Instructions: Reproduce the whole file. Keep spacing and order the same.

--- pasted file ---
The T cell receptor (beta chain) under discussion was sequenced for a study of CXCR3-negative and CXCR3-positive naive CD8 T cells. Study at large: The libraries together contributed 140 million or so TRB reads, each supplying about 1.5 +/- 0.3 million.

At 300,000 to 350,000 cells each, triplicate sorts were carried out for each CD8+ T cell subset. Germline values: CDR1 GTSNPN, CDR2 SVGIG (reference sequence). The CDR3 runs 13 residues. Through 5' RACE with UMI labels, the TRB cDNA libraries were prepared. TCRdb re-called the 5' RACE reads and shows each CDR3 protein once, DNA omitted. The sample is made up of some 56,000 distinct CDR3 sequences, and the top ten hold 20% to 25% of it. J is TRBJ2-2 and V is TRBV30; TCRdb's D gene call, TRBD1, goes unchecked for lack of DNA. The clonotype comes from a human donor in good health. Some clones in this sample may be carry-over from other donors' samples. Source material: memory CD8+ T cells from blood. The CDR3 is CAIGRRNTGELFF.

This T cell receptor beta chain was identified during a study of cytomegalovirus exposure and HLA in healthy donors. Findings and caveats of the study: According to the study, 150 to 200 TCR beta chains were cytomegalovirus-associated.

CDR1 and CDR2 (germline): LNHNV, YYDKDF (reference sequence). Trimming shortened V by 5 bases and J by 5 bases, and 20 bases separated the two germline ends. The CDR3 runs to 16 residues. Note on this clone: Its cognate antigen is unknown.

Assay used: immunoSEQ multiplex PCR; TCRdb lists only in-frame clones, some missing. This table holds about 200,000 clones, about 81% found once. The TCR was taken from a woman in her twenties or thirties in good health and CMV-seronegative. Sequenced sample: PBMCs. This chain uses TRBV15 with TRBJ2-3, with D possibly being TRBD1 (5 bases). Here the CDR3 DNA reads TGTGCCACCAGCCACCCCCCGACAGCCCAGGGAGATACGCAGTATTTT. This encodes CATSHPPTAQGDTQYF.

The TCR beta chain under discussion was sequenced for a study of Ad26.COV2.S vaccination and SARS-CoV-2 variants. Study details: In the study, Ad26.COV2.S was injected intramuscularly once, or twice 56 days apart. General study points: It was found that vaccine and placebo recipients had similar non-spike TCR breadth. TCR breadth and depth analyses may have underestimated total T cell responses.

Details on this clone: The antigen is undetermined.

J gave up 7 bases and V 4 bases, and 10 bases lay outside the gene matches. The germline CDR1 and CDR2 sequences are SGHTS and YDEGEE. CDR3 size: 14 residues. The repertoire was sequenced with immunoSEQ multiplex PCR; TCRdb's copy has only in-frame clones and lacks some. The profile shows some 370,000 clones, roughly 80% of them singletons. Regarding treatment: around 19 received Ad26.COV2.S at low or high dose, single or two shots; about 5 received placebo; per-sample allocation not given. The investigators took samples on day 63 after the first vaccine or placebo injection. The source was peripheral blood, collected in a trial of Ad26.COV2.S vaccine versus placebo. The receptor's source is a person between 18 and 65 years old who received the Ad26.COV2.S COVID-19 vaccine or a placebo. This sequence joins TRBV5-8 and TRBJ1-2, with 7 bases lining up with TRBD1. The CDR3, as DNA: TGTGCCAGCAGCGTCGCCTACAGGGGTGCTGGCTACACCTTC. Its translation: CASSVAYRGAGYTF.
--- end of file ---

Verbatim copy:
The T cell receptor (beta chain) under discussion was sequenced for a study of CXCR3-negative and CXCR3-positive naive CD8 T cells. Study at large: The libraries together contributed 140 million or so TRB reads, each supplying about 1.5 +/- 0.3 million.

At 300,000 to 350,000 cells each, triplicate sorts were carried out for each CD8+ T cell subset. Germline values: CDR1 GTSNPN, CDR2 SVGIG (reference sequence). The CDR3 runs 13 residues. Through 5' RACE with UMI labels, the TRB cDNA libraries were prepared. TCRdb re-called the 5' RACE reads and shows each CDR3 protein once, DNA omitted. The sample is made up of some 56,000 distinct CDR3 sequences, and the top ten hold 20% to 25% of it. J is TRBJ2-2 and V is TRBV30; TCRdb's D gene call, TRBD1, goes unchecked for lack of DNA. The clonotype comes from a human donor in good health. Some clones in this sample may be carry-over from other donors' samples. Source material: memory CD8+ T cells from blood. The CDR3 is CAIGRRNTGELFF.

This T cell receptor beta chain was identified during a study of cytomegalovirus exposure and HLA in healthy donors. Findings and caveats of the study: According to the study, 150 to 200 TCR beta chains were cytomegalovirus-associated.

CDR1 and CDR2 (germline): LNHNV, YYDKDF (reference sequence). Trimming shortened V by 5 bases and J by 5 bases, and 20 bases separated the two germline ends. The CDR3 runs to 16 residues. Note on this clone: Its cognate antigen is unknown.

Assay used: immunoSEQ multiplex PCR; TCRdb lists only in-frame clones, some missing. This table holds about 200,000 clones, about 81% found once. The TCR was taken from a woman in her twenties or thirties in good health and CMV-seronegative. Sequenced sample: PBMCs. This chain uses TRBV15 with TRBJ2-3, with D possibly being TRBD1 (5 bases). Here the CDR3 DNA reads TGTGCCACCAGCCACCCCCCGACAGCCCAGGGAGATACGCAGTATTTT. This encodes CATSHPPTAQGDTQYF.

The TCR beta chain under discussion was sequenced for a study of Ad26.COV2.S vaccination and SARS-CoV-2 variants. Study details: In the study, Ad26.COV2.S was injected intramuscularly once, or twice 56 days apart. General study points: It was found that vaccine and placebo recipients had similar non-spike TCR breadth. TCR breadth and depth analyses may have underestimated total T cell responses.

Details on this clone: The antigen is undetermined.

J gave up 7 bases and V 4 bases, and 10 bases lay outside the gene matches. The germline CDR1 and CDR2 sequences are SGHTS and YDEGEE. CDR3 size: 14 residues. The repertoire was sequenced with immunoSEQ multiplex PCR; TCRdb's copy has only in-frame clones and lacks some. The profile shows some 370,000 clones, roughly 80% of them singletons. Regarding treatment: around 19 received Ad26.COV2.S at low or high dose, single or two shots; about 5 received placebo; per-sample allocation not given. The investigators took samples on day 63 after the first vaccine or placebo injection. The source was peripheral blood, collected in a trial of Ad26.COV2.S vaccine versus placebo. The receptor's source is a person between 18 and 65 years old who received the Ad26.COV2.S COVID-19 vaccine or a placebo. This sequence joins TRBV5-8 and TRBJ1-2, with 7 bases lining up with TRBD1. The CDR3, as DNA: TGTGCCAGCAGCGTCGCCTACAGGGGTGCTGGCTACACCTTC. Its translation: CASSVAYRGAGYTF.